Special dialogue with national human rights mechanisms
Since 2016 a special dialogue was established with national human rights mechanisms to better protect journalists. This dialogue with ombudsman institutions, press commissioners and non-governmental organisations focuses on exchanging good practices and strengthening national capacities to promote the safety of journalists.
Media as facilitators of public debate are widely viewed as a key tool for managing the increasing diversity in society. When reporting on arrivals of refugees and migrants to Europe throughout 2015-2016 however, media have played a central role in framing these events as a “crisis”. This perspective contributed to negative and sometimes hostile attitudes amongst the public toward the newcomers. Two recent Council of Europe reports examine the role of media, the expectations and needs in the communication domain of migrants and refugees themselves, and the responses by community media.
The Council of Europe recognises the important role of public service media in upholding the fundamental right of freedom of expression, enabling people to seek and receive information, and promoting the values of democracy, diversity and social cohesion. It promotes the principle of sound governance as a decisive factor for public service media to deliver its vital contribution in the modern media environment.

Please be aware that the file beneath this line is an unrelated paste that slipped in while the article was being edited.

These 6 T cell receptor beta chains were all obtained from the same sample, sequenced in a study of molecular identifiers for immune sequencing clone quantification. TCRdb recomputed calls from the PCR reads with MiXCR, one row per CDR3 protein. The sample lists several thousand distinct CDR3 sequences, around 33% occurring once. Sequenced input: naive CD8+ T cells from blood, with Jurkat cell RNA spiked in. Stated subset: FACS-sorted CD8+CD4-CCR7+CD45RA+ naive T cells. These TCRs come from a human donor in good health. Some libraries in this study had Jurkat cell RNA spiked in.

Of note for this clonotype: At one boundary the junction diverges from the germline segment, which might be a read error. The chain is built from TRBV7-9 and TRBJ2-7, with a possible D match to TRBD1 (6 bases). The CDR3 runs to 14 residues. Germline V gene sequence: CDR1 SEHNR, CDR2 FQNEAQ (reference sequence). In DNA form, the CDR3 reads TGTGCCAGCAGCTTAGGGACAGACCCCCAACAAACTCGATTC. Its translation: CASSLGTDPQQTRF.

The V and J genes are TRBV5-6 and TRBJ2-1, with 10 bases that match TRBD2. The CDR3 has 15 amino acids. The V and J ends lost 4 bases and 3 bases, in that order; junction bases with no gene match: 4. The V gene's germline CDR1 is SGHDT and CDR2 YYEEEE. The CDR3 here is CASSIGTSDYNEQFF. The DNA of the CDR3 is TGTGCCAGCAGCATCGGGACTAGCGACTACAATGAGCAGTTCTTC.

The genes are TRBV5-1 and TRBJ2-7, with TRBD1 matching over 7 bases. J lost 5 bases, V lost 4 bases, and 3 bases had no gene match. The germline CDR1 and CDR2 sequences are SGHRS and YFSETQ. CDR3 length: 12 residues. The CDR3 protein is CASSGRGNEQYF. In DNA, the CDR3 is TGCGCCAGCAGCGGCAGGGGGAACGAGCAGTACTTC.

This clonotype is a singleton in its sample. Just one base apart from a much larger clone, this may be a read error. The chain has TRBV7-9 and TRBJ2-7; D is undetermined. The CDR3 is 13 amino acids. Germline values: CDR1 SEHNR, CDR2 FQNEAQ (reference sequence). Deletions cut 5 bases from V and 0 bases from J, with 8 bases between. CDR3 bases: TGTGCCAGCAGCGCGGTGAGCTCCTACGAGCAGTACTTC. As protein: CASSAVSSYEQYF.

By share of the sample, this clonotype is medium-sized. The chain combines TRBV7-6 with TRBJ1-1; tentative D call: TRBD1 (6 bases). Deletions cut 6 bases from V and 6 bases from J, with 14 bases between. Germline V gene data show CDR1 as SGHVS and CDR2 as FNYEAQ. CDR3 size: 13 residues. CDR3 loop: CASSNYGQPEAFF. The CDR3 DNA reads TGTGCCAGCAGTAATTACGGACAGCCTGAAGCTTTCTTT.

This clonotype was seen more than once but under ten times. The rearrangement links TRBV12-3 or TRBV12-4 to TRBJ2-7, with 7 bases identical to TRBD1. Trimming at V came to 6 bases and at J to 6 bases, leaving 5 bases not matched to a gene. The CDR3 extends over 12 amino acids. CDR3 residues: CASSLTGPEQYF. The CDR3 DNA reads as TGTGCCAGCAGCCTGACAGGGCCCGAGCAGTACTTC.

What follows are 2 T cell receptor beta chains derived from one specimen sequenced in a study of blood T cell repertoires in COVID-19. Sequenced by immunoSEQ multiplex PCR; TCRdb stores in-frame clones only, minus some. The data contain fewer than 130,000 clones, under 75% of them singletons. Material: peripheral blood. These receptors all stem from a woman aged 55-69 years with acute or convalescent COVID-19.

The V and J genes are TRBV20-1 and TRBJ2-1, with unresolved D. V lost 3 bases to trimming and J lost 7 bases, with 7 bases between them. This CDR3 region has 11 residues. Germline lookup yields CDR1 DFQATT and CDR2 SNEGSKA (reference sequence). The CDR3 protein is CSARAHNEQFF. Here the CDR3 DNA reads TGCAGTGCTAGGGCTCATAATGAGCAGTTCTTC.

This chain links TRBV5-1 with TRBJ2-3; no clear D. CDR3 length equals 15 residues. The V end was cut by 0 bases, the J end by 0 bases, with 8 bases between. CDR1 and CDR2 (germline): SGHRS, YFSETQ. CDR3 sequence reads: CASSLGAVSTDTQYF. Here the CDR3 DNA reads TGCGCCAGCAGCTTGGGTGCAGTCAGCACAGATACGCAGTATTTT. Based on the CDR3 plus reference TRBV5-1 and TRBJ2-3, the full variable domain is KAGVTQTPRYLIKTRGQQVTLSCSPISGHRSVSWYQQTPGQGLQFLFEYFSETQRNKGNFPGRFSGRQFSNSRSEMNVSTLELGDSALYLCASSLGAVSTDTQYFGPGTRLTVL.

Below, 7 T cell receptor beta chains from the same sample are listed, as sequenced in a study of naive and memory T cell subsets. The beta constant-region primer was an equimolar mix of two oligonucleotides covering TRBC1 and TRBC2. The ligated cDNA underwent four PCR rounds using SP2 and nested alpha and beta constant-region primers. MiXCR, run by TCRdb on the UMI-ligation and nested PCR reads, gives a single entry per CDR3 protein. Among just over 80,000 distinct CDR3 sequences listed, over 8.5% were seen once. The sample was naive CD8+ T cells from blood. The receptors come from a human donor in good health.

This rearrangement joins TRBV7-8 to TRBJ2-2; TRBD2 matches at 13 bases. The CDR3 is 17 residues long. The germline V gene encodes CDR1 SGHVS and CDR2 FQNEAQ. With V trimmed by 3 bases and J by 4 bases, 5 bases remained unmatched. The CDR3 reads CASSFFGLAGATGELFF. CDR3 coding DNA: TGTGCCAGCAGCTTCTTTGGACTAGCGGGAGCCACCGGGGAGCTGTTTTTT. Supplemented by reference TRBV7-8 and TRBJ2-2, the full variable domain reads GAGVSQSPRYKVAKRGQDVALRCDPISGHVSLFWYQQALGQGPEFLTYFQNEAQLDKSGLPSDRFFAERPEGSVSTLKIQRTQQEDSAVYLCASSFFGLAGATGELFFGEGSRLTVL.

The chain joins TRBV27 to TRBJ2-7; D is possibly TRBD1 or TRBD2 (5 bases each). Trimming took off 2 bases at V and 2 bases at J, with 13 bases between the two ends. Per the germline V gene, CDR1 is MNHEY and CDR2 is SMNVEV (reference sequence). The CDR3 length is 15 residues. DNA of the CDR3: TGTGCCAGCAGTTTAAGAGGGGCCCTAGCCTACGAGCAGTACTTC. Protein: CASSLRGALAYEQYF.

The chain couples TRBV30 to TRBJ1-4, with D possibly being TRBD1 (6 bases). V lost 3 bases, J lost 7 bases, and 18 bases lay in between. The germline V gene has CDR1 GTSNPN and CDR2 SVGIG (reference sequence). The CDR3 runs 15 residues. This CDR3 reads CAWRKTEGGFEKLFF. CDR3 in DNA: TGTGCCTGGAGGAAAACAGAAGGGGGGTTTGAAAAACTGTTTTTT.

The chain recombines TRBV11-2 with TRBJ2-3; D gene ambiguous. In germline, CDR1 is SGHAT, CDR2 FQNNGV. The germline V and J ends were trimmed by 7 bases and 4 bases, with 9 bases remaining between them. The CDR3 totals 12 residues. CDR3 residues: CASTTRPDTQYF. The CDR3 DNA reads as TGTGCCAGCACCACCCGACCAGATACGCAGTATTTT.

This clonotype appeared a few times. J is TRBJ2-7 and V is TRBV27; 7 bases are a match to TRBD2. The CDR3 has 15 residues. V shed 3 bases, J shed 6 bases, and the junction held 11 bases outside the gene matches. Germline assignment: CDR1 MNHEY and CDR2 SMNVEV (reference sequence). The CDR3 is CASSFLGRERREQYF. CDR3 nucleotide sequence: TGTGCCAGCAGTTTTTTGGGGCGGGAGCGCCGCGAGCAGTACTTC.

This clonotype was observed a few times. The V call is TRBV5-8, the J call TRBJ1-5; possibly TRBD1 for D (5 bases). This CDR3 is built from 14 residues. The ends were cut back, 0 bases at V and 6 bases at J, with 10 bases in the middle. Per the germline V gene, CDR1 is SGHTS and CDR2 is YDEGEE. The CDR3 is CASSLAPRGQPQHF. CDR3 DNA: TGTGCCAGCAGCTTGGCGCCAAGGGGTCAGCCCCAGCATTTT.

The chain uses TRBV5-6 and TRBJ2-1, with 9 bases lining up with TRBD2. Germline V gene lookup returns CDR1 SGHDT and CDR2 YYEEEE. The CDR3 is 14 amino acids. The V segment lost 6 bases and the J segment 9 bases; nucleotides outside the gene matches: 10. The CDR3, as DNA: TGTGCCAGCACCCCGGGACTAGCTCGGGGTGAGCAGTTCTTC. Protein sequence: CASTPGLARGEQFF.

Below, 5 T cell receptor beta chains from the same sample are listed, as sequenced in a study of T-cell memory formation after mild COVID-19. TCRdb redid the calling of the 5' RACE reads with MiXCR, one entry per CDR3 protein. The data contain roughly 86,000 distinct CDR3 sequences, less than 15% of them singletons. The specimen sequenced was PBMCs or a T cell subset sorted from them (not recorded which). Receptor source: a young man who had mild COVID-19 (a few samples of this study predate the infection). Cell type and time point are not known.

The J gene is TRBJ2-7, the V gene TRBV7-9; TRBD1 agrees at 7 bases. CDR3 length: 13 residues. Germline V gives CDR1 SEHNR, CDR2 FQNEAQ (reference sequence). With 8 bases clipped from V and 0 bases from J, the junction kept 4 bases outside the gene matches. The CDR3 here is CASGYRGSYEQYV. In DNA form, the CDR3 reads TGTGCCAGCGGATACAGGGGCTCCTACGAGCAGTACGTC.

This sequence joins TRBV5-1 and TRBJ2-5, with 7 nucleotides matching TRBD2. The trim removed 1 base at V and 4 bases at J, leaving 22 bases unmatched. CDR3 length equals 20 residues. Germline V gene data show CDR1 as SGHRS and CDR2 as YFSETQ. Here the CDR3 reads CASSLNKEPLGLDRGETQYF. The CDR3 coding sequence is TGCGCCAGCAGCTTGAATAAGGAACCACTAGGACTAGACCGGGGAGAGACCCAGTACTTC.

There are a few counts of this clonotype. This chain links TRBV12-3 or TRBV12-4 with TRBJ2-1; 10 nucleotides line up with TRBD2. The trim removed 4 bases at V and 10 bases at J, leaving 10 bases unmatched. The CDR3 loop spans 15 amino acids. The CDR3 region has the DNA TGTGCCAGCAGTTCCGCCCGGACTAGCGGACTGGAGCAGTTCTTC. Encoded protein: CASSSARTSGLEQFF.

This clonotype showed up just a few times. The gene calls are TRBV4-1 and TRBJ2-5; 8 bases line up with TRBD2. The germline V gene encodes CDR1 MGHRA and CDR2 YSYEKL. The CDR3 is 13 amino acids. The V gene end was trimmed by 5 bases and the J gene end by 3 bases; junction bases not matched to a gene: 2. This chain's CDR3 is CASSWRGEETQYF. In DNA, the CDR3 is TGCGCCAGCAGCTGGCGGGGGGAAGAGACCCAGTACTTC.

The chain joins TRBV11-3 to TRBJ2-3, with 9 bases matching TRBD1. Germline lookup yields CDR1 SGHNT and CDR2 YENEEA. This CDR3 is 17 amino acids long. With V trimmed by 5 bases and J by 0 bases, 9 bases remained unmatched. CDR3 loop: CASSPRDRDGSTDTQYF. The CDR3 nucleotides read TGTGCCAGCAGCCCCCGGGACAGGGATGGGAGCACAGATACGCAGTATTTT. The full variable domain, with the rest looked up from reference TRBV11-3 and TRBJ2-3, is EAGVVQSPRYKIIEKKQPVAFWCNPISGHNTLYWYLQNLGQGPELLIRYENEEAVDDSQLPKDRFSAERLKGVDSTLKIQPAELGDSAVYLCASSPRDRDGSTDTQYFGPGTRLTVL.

The conference "Public Service Media and Democracy" (2016) in Prague, co-organised with the European Broadcasting Association and the Czech Parliament, discussed the role of parliaments in protecting the media, as well as the present and future of the public-service media in the region.
A conference focussed on “Promoting dialogue between the ECtHR and the media freedom community” (2017) was organised in Strasbourg in partnership with the European Centre for Press and Media Freedom.
Further policy reflections are geared towards promoting the essential role of quality journalism for providing timely, accurate and relevant information, as well as solutions for its sustainability.
Furthermore, media coverage of elections has an important impact on the public’s understanding of electoral stakes and influences the result of electoral competitions. However, as an important part of political campaigning is moving online, electoral spending and questionable advertising techniques based on micro-targeting of voters cause a number of concerns for the fairness and legitimacy of elections. Likewise, unbalanced and unfair media coverage of gender during elections requires a detailed analysis and policy solutions.